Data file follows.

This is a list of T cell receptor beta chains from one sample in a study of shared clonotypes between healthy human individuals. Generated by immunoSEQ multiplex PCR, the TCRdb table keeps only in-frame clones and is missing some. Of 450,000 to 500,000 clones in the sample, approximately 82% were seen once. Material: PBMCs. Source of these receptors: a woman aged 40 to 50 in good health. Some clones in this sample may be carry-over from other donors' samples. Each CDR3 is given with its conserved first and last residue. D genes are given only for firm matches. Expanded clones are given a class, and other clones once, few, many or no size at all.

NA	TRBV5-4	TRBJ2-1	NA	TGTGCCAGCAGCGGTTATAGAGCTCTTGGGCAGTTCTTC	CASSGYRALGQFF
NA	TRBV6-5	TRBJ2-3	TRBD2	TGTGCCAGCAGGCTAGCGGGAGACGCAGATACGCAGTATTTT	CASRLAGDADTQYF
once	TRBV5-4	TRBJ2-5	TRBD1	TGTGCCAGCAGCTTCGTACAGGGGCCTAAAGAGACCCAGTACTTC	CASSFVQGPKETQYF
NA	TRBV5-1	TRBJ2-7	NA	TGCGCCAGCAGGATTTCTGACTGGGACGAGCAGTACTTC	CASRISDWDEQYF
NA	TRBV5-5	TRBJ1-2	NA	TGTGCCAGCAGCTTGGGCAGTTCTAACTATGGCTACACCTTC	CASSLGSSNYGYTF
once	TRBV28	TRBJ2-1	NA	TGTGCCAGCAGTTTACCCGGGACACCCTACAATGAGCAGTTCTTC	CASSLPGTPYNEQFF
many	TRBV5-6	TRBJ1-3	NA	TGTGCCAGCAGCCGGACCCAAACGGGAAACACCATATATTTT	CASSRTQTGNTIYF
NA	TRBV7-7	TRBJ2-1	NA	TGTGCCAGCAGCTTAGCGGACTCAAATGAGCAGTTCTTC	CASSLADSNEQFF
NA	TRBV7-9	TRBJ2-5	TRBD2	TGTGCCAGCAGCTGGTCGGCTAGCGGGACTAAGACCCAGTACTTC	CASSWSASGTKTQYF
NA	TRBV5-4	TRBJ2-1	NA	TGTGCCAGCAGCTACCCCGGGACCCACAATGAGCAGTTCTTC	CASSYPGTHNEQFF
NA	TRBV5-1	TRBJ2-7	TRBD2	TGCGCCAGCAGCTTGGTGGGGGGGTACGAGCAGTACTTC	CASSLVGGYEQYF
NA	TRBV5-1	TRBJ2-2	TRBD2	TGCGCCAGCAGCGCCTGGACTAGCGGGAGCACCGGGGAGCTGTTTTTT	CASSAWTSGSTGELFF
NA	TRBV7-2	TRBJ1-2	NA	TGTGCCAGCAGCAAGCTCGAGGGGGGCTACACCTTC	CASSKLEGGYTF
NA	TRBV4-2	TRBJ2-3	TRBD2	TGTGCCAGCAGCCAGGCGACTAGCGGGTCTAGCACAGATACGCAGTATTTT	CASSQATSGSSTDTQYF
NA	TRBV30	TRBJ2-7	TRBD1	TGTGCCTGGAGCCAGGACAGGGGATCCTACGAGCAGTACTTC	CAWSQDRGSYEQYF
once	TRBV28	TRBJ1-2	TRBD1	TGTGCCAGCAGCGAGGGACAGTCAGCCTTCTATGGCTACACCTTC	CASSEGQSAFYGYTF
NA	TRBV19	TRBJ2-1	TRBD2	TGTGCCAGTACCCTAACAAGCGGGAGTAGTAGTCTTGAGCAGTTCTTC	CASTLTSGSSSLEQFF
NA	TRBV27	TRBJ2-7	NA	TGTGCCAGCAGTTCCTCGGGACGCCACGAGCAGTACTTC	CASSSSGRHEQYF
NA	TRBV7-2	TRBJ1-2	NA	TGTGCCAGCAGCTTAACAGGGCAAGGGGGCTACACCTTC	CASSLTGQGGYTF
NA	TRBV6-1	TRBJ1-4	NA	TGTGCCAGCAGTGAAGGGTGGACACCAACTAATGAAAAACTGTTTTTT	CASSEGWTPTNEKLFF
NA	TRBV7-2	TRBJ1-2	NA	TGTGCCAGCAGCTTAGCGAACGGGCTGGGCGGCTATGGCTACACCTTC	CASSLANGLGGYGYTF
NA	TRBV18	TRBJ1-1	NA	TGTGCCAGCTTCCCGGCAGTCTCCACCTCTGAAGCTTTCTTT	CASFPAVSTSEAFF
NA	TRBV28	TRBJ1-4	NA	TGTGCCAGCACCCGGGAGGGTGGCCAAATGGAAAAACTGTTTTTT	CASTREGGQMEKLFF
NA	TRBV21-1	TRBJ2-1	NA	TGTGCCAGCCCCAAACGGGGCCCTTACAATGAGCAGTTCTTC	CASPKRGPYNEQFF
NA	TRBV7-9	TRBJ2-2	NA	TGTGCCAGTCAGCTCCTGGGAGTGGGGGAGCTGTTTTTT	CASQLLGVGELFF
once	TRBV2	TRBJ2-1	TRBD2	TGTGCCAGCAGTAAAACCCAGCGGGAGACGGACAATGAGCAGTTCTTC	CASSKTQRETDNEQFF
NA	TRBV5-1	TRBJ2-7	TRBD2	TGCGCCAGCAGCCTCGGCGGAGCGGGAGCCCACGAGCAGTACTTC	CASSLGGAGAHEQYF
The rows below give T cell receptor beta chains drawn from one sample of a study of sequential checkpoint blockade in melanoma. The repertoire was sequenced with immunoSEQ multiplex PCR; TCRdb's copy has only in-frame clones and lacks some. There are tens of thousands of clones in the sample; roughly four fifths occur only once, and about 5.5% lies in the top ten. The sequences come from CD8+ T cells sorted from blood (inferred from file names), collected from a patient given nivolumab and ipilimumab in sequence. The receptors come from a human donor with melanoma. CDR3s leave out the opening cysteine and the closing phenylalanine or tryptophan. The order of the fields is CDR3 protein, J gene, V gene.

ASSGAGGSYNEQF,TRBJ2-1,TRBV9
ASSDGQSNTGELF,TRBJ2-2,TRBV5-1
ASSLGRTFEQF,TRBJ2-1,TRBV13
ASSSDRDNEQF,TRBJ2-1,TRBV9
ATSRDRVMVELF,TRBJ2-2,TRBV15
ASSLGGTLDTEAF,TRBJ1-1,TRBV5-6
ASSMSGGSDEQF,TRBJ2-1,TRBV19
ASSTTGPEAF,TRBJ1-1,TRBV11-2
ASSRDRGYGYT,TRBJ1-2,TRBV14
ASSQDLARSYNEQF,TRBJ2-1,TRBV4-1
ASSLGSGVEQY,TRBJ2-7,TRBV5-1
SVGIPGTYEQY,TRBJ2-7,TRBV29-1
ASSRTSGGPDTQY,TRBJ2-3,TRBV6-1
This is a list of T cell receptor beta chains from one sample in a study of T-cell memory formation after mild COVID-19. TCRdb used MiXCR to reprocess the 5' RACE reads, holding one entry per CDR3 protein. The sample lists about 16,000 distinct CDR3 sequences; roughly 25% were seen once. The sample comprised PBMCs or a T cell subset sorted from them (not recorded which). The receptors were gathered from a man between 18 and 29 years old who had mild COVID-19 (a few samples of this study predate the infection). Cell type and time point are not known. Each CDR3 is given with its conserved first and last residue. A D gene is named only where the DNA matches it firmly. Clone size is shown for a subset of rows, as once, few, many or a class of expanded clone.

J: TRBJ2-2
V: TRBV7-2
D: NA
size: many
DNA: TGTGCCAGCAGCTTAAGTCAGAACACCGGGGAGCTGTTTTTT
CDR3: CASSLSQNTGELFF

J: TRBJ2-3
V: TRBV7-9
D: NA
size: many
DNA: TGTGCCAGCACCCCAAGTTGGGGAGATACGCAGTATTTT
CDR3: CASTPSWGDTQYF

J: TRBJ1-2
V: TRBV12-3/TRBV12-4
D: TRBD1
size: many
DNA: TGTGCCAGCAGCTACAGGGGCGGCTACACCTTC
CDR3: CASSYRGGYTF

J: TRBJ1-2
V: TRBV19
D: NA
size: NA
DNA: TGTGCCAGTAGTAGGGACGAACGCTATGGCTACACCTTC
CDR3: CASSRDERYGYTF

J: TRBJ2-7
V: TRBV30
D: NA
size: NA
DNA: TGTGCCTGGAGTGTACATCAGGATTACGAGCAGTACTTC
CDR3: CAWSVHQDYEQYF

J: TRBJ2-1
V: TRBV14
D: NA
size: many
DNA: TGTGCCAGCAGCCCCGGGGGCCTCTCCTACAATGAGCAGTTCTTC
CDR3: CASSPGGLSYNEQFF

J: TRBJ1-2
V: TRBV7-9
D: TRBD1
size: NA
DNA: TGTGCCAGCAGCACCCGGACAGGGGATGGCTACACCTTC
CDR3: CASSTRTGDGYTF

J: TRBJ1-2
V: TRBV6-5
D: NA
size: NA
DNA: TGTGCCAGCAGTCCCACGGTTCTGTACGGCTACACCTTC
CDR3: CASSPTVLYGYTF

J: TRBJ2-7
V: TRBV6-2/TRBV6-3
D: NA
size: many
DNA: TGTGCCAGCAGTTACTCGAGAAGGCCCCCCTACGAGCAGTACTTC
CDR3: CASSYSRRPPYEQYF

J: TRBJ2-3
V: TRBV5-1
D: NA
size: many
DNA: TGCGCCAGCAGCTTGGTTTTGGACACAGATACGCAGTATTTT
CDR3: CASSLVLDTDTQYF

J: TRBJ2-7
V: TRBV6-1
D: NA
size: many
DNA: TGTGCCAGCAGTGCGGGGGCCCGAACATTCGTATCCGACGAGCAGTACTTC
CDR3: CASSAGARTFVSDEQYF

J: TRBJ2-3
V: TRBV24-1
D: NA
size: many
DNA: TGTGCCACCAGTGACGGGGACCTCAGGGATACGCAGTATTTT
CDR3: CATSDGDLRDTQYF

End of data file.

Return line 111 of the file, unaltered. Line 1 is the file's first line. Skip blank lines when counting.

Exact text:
V: TRBV24-1